First of all, who’s a “Millennial?” That’s a little hard to pin down but let’s define it for our purposes as people aged between the mid-20s to the mid-30s.
According to LifeHealthPro, most of you have not saved anything even though you think you’ll retire at age 65.
Nearly 70 percent of Millennials have not begun saving nor contemplated a strategy for retirement even as 66 percent report they expect to retire fully by 65.
You are also watching your “… parents’ nest eggs wither if not become completely decimated.” While many parents would like to leave something to their children, they also want to enjoy their golden years. Many have sacrificed to send their children to college and consider that to be their contribution to their childrens’ future.
The issue of Social Security is one where Millennials appear to hold two contradictory ideas in their minds at the same time.
Interestingly enough, the survey found that Millennials view Social Security as a system with systematic sustainability issues for the long-term, yet, more than half of them reported that they will count on it as a source of income in retirement.
About 60% of this group participates in company retirement plans, typically 401(k) type plans.
What is the one piece of advice that Millennials should take if they seriously want to retire at 65? Get a financial advisor! It’s true.
Ninety percent of people who work with a financial advisor are happy with their retirement income plan, according to a Franklin Templeton survey.
Eighty-seven percent who work with an advisor are confident in their plan. And 86 percent of respondents who work with an advisor are more likely to understand their plan, according to the survey.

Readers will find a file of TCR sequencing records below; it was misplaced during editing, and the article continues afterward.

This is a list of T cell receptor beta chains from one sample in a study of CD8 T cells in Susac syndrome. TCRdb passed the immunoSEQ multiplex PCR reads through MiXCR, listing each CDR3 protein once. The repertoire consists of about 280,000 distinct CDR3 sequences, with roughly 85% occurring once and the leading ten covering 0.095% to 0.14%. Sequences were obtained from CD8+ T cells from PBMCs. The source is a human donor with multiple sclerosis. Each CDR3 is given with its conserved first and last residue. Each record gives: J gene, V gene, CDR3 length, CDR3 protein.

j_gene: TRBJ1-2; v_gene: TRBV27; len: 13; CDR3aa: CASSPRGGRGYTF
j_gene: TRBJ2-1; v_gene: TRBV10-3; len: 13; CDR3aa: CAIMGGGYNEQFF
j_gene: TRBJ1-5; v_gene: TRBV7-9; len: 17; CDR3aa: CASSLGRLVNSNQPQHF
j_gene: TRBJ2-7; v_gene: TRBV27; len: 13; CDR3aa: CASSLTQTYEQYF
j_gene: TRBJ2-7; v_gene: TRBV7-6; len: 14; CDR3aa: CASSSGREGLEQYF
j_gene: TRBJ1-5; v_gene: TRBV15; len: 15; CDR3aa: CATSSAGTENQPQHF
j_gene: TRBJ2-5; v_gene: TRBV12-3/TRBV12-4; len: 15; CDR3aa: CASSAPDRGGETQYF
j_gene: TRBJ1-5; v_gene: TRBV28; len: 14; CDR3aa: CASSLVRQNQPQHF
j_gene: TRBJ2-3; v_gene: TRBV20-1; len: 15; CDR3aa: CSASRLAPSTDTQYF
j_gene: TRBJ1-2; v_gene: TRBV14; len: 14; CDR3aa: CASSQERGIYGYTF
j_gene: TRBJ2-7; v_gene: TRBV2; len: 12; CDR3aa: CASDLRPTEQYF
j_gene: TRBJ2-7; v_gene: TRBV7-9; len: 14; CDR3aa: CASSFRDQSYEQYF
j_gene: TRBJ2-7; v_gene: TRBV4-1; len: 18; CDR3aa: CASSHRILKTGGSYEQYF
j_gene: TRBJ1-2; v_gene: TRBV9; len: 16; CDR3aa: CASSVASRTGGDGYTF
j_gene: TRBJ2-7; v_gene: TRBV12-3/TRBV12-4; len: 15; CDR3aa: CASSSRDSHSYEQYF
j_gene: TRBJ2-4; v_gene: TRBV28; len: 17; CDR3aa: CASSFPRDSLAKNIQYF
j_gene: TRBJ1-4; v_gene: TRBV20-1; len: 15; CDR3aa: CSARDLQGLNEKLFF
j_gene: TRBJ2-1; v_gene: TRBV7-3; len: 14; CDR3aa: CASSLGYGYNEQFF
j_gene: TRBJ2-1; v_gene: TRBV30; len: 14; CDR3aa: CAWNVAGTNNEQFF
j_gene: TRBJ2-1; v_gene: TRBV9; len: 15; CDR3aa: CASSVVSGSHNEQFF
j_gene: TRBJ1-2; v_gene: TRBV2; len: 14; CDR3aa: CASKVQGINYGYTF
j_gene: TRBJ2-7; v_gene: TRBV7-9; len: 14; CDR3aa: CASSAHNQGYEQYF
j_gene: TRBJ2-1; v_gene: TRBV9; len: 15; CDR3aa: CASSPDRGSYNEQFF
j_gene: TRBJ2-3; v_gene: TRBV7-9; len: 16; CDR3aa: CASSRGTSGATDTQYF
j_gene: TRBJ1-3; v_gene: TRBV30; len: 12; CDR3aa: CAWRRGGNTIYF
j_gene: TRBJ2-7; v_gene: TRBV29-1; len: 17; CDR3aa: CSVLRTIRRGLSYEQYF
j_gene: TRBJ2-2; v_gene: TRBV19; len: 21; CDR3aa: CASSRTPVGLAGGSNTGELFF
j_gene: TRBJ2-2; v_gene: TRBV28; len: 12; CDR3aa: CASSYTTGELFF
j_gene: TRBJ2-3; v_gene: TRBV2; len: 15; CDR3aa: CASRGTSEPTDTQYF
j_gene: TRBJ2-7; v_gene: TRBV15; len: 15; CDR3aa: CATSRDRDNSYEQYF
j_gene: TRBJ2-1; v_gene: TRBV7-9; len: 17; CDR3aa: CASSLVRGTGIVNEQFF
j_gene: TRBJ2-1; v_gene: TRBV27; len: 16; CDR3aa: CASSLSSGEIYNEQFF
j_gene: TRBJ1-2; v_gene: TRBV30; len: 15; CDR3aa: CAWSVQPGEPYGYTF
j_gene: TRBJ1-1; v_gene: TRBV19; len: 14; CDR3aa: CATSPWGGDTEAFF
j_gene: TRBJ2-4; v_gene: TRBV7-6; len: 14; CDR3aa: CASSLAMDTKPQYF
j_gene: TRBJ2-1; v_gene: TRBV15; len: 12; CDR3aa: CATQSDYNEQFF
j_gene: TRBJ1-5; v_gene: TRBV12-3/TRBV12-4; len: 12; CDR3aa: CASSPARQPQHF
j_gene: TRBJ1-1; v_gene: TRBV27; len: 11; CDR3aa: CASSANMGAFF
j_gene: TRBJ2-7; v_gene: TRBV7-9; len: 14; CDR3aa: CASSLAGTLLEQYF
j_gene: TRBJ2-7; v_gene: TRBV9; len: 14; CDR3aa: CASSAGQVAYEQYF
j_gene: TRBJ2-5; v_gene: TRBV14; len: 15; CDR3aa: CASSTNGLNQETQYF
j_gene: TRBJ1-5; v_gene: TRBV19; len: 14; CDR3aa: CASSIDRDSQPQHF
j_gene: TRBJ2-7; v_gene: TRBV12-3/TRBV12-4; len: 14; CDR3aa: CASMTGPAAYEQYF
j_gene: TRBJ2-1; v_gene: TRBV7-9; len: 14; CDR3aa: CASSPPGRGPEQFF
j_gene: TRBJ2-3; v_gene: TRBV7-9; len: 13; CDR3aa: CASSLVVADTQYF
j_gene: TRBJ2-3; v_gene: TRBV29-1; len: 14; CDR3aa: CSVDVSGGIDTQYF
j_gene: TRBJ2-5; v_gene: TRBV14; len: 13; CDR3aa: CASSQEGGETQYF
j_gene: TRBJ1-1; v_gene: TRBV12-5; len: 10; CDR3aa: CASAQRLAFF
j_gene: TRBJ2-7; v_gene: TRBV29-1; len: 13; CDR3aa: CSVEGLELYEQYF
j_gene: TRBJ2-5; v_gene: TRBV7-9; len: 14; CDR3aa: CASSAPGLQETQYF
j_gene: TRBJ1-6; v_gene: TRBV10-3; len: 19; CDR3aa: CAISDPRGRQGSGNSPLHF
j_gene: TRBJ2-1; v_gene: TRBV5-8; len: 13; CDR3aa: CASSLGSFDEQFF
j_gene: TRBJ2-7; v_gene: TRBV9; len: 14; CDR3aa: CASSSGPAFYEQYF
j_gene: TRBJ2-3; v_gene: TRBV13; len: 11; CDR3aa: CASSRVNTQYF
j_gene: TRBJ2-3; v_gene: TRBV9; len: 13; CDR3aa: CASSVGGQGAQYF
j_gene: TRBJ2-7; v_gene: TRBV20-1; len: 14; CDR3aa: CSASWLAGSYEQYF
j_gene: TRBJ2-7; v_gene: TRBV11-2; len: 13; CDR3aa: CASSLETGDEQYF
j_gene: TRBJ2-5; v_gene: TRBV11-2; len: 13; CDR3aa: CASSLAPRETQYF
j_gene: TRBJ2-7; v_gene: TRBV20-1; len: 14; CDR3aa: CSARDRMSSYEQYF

For those respondents without an advisor, 44 percent are happy and confident in their retirement income plan and 48 percent understand their plan.
According to the findings, 51 percent of respondents indicated that they would switch financial advisors or begin working with one for the first time if an advisor developed a written retirement income strategy for them. This was particularly true among respondents in key asset accumulation years, specifically, 65 percent of those ages 35 to 44 and 62 percent of those ages 25 to 34.
What do most people want out of an advisor?
A retirement income plan designed to meet expected expenses was what 33 percent of respondents wanted most from a financial advisor. Twenty-three percent cited an advisor’s understanding of their goals, concerns and fears about retirement as most important to them. Selecting investments that matched their retirement income plan and risk tolerance was most important in an advisor to 19 percent of respondents.
One other important point: people who are serious about financial security get a financial advisor. An advisor works like a coach, telling you what you need to do to achieve your objective, encouraging you, sharpening your skills and educating you about the world of finance. And for Millennials, the time to start is now.